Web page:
Whether they wrote the letter to President Buhari from self-motivation, or they merely read former president Goodluck Jonathan’s lips and put their worries in writing, the ex-ministers who issued a statement late August condemning the Buhari government’s seeming ploy to deflate the contributions of the former president were controversial, if not misguided. Dr Abubakar Suleiman, a former National Planning minister, reportedly issued the statement on behalf of some Jonathan ministers. They decried what they believed were efforts to ‘condemn, ridicule and undermine’ the contributions of Dr Jonathan to nation-building. The former president should be given his due, they suggested tersely.
If the Nigerian presidency had not been run by a camorra of former presidents, nearly all of whom think they are supernatural, infallible and exceptional, no one who carefully contemplates the sordid manner Dr Jonathan presided over Nigeria would think of standing up for him or writing anything in his defence. In the light of the forced resignation of the Guatemalan president, Otto Perez Molina, not to talk of his detention in jail, former Nigerian presidents have been treated undeservingly very well.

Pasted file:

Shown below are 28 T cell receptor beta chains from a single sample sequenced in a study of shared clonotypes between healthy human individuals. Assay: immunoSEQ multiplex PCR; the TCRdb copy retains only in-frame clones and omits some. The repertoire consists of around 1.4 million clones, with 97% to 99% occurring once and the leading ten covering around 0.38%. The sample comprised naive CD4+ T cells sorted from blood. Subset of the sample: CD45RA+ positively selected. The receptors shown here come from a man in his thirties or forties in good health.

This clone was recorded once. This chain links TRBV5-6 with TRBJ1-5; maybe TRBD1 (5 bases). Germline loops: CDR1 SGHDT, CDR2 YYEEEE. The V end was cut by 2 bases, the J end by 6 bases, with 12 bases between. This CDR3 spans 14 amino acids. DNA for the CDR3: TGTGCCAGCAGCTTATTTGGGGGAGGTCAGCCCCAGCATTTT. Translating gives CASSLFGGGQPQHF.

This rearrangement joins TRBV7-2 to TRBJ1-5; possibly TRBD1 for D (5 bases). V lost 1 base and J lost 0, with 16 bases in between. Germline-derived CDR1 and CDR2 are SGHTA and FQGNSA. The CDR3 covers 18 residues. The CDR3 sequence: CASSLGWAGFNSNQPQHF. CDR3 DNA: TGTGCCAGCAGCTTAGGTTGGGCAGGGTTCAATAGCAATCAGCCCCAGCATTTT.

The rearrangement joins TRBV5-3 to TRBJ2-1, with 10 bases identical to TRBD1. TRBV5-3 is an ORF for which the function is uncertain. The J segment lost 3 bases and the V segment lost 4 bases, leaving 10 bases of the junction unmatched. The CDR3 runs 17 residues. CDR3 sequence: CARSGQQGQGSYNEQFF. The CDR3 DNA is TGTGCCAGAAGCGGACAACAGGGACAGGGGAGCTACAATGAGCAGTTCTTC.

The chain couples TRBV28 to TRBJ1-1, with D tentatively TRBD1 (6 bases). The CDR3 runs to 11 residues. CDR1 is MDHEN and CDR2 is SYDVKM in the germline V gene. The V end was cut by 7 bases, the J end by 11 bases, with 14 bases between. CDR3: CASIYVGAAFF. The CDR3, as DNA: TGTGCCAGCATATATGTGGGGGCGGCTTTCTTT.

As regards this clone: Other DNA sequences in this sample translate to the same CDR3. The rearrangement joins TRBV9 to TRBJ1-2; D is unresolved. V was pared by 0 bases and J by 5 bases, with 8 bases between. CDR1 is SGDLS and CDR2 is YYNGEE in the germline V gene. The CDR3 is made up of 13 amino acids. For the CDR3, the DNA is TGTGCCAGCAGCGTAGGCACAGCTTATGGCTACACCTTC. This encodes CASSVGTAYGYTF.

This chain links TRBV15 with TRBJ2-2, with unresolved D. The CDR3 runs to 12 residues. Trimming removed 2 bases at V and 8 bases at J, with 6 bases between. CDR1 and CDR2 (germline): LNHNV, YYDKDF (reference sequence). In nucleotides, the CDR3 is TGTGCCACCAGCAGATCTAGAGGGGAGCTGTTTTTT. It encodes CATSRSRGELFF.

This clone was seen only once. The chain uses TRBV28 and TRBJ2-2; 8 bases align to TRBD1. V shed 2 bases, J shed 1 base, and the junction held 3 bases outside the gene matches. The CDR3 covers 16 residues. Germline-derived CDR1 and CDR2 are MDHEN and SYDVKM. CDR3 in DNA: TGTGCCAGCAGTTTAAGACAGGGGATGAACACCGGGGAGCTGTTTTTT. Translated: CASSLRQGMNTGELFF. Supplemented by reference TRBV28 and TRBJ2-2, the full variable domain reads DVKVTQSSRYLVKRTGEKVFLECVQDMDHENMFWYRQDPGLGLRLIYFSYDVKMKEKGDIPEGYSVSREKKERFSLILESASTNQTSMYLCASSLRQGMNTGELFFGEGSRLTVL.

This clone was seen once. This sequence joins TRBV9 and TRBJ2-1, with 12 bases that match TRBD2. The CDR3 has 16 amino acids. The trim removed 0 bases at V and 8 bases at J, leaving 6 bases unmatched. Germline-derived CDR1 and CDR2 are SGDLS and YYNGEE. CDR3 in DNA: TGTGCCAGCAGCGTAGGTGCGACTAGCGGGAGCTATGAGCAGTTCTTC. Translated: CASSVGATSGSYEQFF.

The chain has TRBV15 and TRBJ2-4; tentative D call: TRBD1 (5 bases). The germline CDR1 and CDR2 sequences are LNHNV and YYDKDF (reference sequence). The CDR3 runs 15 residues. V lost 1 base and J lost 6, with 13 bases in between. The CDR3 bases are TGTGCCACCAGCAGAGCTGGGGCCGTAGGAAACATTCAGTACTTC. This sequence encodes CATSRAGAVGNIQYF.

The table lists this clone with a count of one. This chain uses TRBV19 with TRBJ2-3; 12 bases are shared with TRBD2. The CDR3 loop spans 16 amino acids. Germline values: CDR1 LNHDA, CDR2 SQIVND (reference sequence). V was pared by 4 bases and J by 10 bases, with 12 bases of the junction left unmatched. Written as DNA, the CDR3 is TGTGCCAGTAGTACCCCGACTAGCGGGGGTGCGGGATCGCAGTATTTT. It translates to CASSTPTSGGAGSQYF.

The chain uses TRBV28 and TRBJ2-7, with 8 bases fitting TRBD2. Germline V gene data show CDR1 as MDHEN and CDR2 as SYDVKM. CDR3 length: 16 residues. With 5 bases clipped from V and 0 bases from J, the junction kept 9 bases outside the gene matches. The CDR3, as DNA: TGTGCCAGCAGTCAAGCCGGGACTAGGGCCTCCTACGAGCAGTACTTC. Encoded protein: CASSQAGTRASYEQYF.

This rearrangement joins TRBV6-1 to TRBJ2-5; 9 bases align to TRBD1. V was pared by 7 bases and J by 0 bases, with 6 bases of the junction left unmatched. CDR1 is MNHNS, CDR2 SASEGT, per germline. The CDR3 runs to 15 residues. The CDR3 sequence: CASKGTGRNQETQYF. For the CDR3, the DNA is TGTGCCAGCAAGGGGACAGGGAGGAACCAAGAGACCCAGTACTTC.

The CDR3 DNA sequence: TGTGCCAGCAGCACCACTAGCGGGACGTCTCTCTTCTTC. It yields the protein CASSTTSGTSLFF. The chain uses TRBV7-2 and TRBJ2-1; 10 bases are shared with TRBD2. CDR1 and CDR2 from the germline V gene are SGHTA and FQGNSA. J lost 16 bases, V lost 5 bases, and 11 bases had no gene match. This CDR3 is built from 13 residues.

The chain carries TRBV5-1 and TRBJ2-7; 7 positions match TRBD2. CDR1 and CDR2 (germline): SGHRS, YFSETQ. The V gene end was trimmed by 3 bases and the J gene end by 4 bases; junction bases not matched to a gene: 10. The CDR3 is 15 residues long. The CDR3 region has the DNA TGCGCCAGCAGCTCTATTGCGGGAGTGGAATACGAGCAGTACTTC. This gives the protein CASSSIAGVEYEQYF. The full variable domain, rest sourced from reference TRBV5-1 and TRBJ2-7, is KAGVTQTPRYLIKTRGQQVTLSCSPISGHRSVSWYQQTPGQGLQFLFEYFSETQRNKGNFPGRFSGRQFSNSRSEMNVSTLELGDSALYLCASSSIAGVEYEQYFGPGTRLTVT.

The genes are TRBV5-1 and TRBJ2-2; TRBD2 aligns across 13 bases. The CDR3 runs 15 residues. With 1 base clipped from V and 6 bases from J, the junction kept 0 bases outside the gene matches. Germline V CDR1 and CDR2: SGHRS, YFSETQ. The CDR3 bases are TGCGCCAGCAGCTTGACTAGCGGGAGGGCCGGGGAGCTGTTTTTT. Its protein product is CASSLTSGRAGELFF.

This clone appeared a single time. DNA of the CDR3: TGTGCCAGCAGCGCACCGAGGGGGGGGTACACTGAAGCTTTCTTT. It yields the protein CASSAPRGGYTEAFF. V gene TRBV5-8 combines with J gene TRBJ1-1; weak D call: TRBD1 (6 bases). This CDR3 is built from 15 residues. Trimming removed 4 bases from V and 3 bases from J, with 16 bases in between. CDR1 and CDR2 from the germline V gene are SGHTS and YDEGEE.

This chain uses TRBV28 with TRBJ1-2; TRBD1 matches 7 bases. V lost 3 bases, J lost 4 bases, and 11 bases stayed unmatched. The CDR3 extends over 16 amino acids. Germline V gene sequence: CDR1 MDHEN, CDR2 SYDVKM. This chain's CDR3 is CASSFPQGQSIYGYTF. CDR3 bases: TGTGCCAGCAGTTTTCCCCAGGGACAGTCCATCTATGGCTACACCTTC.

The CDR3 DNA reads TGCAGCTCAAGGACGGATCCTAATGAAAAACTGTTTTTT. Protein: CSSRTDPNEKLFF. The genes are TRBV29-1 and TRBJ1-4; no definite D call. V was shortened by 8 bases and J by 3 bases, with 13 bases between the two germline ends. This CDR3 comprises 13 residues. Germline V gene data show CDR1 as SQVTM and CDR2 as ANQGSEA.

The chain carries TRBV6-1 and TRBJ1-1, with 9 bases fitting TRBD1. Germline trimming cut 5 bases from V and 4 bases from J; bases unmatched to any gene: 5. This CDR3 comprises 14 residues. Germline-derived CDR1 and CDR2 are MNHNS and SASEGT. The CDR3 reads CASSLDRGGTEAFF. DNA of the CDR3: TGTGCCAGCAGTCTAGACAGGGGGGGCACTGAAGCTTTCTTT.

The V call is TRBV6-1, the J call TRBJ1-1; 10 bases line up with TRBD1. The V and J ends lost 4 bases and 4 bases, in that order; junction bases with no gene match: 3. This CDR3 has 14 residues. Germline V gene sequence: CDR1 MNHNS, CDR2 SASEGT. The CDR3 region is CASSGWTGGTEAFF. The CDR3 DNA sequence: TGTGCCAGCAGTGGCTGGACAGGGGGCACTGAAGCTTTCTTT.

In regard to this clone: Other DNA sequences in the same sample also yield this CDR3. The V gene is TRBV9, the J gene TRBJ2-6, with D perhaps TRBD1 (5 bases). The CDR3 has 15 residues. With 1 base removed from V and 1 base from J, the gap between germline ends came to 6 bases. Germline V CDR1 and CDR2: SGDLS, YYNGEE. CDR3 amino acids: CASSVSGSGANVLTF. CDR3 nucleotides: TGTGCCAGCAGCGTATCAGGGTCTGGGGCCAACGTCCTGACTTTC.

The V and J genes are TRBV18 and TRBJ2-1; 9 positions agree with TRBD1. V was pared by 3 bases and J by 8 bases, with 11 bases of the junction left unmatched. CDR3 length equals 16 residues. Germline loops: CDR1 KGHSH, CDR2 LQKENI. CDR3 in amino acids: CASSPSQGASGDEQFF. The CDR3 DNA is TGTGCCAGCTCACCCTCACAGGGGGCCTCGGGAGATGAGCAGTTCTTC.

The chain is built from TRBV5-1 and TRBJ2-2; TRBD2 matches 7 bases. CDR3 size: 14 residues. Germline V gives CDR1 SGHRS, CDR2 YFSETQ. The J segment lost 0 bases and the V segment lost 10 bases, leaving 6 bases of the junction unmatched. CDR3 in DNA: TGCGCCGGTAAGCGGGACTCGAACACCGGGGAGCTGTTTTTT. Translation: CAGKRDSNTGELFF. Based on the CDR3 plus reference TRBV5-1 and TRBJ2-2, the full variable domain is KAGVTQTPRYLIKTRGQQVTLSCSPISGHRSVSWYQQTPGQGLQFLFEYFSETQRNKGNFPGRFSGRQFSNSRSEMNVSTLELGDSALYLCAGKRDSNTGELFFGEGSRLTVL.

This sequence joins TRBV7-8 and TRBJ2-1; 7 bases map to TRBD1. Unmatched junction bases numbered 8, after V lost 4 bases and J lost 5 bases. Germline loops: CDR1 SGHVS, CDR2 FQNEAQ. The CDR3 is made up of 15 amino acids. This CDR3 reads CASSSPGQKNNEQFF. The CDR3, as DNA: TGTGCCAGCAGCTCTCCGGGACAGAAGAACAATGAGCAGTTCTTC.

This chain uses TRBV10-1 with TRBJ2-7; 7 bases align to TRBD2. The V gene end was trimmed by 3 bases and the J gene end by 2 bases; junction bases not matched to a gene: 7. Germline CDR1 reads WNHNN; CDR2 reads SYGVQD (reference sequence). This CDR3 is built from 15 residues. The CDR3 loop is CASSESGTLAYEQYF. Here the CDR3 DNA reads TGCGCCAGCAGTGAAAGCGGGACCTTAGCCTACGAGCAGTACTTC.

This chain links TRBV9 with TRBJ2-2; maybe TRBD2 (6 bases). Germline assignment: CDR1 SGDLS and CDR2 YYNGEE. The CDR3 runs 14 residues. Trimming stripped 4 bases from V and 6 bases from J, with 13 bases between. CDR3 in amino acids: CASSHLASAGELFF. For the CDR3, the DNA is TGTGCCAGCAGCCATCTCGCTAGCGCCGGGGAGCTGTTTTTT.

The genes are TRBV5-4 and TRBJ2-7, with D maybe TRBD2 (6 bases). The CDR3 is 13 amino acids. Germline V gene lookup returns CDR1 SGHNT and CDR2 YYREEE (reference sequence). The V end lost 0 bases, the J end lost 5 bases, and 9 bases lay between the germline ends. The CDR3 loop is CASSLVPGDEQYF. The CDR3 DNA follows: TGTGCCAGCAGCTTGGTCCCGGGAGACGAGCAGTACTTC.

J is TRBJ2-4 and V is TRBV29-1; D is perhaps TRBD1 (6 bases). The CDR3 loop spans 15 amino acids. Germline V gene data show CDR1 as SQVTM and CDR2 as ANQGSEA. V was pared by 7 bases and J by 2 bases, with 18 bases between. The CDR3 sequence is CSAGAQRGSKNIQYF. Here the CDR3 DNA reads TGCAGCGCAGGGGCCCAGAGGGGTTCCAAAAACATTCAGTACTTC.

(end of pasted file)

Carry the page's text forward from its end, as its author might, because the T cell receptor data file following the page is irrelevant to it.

The Buhari presidency may be acting very awkwardly in exposing and remedying the misdeeds of Dr Jonathan, but it has not been severe or irrational. From all the disclosures so far, Dr Jonathan should be in jail awaiting trial. And not only he, even his predecessors, chiefly Olusegun Obasanjo and Ibrahim Babangida, should have been tried long ago and put away for the abominable manner they presided over Nigeria and caused her so much grief. While it is recommended that the Buhari presidency should fine-tune its investigations into the misdeeds of past governments to eliminate the veneer of vendetta, it should not waver in its determination to unearth those misdeeds.